FP reports the Kabul Serena (see photo above), which has been attacked three times has rooms that start at $356 per night. The chain has been criticized for partnering with the Assad regime in Syria on the development of hotels in Damascus and Aleppo, but Aga Khan told FP that the company’s involvement in conflict zones brings “an investment seal of approval” that helps attract more foreign investment. The hotels also create jobs in countries with high unemployment.
But is there something unseemly about a luxury hotel which features “holistic health and wellness services,” a pastry shop, swimming pool, a “mind, body and spirit spa,” and other amenities in an impoverished, failed state like Afghanistan? FP’s slideshow juxtaposes scenes of opulence at the Serena hotels with images of children sorting through trash, smoldering buildings, and tin roof shacks.
One can certainly quibble with the high prices and unnecessary luxuries of these hotels, but the notion that aid workers, journalists, government officials, and businessmen should stay in slum-like conditions while traveling to conflict states is far-fetched. The reality is that many of these people are stuck in very primitive, dangerous conditions, sometimes for weeks, months or even years, and only get to repair to places like the Serena hotels for well-deserved R & R’s.
I certainly wouldn’t begrudge a Medicins Sans Frontieres volunteer who spent the last six months treating sick children in the Congo a long weekend at the luxury Serena resort in Rwanda. That said, a case can be made that holing foreigners up in luxury hotels allows them to exist in a fairytale bubble, where they are insulated from what’s going on in the country at large. What do you think?
It wouldn’t surprise me if Suroosh Avi ends up dead at the end of this series. A host and founder of the well respected Vice TV, Mr Avi recently made his way to The Democratic Republic of Congo — specifically, the conflict-ridden East Congo — to document the mineral trade currently pummeling the country.
Rich in a whole host of minerals that the rest of the world needs, regions of East Congo have been violently contested, with political, big business and humanitarian efforts pulling in all directions. The result is a country still entrenched in the past, with many workers surviving on scraps and widespread poverty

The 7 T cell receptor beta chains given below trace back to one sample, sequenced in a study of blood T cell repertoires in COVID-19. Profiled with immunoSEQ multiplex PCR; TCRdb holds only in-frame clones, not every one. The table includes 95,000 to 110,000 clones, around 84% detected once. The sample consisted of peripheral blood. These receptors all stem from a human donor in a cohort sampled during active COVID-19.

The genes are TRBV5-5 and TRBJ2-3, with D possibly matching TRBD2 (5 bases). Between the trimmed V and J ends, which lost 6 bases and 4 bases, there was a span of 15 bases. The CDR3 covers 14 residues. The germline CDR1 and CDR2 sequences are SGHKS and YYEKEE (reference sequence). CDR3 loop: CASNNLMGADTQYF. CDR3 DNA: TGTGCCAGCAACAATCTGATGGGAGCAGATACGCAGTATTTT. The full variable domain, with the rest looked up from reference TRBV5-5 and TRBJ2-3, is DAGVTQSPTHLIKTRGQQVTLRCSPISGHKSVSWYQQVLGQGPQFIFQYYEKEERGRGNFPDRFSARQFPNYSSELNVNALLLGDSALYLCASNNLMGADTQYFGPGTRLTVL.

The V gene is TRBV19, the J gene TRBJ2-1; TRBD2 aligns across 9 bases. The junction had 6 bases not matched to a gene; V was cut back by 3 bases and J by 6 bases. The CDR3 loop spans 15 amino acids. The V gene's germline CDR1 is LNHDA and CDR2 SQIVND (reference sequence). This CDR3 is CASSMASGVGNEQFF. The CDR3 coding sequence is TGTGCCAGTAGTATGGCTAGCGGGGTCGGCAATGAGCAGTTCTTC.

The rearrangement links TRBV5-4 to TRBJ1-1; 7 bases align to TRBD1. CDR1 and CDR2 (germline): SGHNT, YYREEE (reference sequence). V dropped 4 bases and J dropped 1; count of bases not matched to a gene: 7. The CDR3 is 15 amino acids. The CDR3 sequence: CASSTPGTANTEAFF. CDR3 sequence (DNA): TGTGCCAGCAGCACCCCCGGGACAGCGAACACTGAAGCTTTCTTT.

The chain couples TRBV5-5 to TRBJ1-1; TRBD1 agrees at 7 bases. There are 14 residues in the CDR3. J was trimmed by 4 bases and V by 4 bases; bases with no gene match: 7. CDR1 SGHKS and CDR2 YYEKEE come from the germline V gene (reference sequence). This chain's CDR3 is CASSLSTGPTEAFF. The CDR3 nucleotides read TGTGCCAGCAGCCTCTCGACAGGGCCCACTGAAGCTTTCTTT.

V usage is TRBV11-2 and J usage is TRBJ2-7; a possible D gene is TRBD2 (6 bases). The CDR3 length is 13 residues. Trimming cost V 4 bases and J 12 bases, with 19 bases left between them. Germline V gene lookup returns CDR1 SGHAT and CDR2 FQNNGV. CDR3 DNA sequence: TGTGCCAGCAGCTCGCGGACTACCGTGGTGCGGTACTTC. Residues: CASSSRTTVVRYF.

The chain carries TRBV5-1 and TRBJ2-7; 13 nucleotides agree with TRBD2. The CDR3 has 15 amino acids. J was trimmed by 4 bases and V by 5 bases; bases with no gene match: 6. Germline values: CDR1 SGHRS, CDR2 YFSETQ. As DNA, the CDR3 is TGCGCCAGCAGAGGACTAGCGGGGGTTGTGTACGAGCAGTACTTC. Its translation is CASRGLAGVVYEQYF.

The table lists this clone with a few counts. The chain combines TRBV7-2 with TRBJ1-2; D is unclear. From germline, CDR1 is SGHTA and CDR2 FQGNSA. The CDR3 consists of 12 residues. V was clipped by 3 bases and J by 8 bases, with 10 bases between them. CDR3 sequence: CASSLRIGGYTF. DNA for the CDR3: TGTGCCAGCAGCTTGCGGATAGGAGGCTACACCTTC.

Vice begins their outstanding series in the segment above. The remainder of the series can be found on their site.
Two American explorers are heading to Africa today to begin an important expedition that could prove vital to the fight against the illegal ivory trade. Their five week long journey, dubbed the Elephant Ivory Project, may help to save herds of those creatures, which have come increasingly under attack from poachers in recent years.
Former National Geographic Adventurer of the Year Trip Jennings and partner Andy Maser are on their way to the Democratic Republic of Congo, where they’ll spend the next few weeks backpacking through the bush on the trail of elephants there. The duo hope to collect samples of elephant scat from five distinct herds which will then be used to build a “DNA map” of the various pachyderms of the region. Armed with the DNA data that they collect, they further hope to be able to trace the routes of the ivory trade and cut them off before irreparable damage is done to the DRC’s elephant herds.
Despite laws to the contrary, the demand for ivory is on the rise, particularly in Asia and the U.S. Because there is a great deal of money to be made in dealing in ivory, poachers will take great risks to sneak into protected areas in order to kill elephants and harvest their tusks. This practice has put the large creatures in jeopardy in a number of places in Africa, and the poor countries there often lack the resources necessary to stop these illegal practices.
Jennings and Maser hope to raise awareness of the situation through their efforts, and to that end they will be posting updates to their website throughout the expedition. You’ll also be able to track their progress through the use of their SPOT Satellite Messenger and upon their return, they plan on creating a documentary about their experiences as well.
On a personal note, I recently came back from a trip to South Africa, where the subject of poaching is a major issue as well. I spent some time in Kruger National Park, where poachers focus more on rhinos, but still go after the elephants too. South Africa has recently made the move to increase the sentences and penalties for anyone caught poaching, but it hasn’t seemed to have had much of an impact thus far.
These animals are one of the greatest natural resources that African countries have, and they often play an important role in the ecosystems there as well. The thought that they are slaughtered needlessly is a disturbing one, and hopefully we can find ways to put an end to those actions before they cease exist at all.